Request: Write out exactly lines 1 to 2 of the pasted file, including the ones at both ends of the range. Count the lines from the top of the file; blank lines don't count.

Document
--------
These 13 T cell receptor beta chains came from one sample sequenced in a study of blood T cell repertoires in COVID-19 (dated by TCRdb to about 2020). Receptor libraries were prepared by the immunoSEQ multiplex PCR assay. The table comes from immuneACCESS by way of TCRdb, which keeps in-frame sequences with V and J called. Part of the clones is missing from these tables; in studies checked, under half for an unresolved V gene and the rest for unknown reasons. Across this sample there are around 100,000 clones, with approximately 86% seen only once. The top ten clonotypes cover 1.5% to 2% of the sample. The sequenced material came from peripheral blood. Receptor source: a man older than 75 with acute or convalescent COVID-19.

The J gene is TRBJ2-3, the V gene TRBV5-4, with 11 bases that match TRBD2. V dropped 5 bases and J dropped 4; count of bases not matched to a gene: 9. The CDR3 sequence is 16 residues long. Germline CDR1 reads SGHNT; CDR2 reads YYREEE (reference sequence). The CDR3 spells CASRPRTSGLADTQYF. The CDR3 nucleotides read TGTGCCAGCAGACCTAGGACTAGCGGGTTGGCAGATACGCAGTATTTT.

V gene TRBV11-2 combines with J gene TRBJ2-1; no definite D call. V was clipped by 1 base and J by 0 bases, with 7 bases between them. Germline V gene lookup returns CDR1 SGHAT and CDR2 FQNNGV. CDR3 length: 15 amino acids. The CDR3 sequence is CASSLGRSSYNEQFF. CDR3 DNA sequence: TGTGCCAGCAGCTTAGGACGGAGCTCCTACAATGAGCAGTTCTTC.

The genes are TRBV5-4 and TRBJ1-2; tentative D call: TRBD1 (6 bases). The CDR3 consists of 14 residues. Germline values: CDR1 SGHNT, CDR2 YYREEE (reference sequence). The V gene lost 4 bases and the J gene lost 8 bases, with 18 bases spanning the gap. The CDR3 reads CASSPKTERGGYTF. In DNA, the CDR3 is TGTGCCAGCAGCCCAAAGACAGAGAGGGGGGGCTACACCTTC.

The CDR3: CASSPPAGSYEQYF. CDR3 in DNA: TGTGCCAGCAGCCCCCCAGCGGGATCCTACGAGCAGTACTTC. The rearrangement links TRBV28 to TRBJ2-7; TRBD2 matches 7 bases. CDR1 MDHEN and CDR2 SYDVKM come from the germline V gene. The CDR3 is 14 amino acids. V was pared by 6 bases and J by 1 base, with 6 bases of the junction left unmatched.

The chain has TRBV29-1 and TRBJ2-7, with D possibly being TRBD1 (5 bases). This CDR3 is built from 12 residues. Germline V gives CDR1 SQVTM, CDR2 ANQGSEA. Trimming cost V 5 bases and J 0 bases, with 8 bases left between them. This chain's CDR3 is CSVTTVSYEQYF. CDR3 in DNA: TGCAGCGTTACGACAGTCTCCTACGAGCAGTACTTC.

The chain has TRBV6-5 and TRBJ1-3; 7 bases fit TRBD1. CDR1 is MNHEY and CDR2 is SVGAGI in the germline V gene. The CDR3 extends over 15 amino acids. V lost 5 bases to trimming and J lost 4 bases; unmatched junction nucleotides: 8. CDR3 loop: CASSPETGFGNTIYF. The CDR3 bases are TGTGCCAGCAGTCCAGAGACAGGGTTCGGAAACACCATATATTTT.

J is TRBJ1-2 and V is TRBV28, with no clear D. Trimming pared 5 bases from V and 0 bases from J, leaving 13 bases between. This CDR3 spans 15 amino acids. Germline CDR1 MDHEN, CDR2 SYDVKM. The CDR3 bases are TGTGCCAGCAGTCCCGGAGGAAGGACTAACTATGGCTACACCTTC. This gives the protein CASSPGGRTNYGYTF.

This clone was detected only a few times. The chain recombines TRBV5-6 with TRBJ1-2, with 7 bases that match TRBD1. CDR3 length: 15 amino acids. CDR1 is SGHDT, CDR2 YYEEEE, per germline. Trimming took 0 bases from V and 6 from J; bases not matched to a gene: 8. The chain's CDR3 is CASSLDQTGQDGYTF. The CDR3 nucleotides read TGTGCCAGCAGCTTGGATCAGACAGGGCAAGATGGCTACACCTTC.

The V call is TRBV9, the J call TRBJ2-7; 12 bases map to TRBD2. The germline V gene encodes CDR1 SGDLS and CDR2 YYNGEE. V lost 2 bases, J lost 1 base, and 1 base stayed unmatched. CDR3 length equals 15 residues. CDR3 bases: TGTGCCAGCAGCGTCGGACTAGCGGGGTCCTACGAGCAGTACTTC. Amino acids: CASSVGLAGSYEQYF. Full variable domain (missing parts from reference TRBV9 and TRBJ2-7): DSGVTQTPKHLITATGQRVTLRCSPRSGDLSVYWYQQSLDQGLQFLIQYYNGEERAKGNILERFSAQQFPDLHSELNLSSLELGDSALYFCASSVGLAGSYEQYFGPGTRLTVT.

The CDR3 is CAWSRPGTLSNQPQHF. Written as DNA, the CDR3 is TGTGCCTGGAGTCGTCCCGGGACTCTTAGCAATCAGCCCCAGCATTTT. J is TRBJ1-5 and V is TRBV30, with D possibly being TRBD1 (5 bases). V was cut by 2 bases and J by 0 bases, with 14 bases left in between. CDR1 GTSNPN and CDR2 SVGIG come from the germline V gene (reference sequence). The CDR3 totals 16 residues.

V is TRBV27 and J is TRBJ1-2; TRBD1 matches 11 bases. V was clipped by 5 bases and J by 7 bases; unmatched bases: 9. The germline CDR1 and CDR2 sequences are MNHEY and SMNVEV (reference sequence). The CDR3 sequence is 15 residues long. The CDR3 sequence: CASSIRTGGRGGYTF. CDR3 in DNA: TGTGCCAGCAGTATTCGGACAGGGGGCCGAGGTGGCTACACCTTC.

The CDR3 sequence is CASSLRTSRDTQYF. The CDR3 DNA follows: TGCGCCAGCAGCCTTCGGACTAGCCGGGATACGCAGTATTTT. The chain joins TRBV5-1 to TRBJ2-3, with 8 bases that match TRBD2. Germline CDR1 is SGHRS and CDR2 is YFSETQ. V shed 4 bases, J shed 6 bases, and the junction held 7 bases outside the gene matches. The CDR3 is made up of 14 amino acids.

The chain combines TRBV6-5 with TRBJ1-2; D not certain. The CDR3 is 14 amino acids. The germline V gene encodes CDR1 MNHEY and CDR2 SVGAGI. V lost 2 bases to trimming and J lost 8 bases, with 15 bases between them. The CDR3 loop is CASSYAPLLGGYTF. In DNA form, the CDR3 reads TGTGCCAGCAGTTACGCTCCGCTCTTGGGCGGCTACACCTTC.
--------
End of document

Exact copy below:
These 13 T cell receptor beta chains came from one sample sequenced in a study of blood T cell repertoires in COVID-19 (dated by TCRdb to about 2020). Receptor libraries were prepared by the immunoSEQ multiplex PCR assay. The table comes from immuneACCESS by way of TCRdb, which keeps in-frame sequences with V and J called. Part of the clones is missing from these tables; in studies checked, under half for an unresolved V gene and the rest for unknown reasons. Across this sample there are around 100,000 clones, with approximately 86% seen only once. The top ten clonotypes cover 1.5% to 2% of the sample. The sequenced material came from peripheral blood. Receptor source: a man older than 75 with acute or convalescent COVID-19.

The J gene is TRBJ2-3, the V gene TRBV5-4, with 11 bases that match TRBD2. V dropped 5 bases and J dropped 4; count of bases not matched to a gene: 9. The CDR3 sequence is 16 residues long. Germline CDR1 reads SGHNT; CDR2 reads YYREEE (reference sequence). The CDR3 spells CASRPRTSGLADTQYF. The CDR3 nucleotides read TGTGCCAGCAGACCTAGGACTAGCGGGTTGGCAGATACGCAGTATTTT.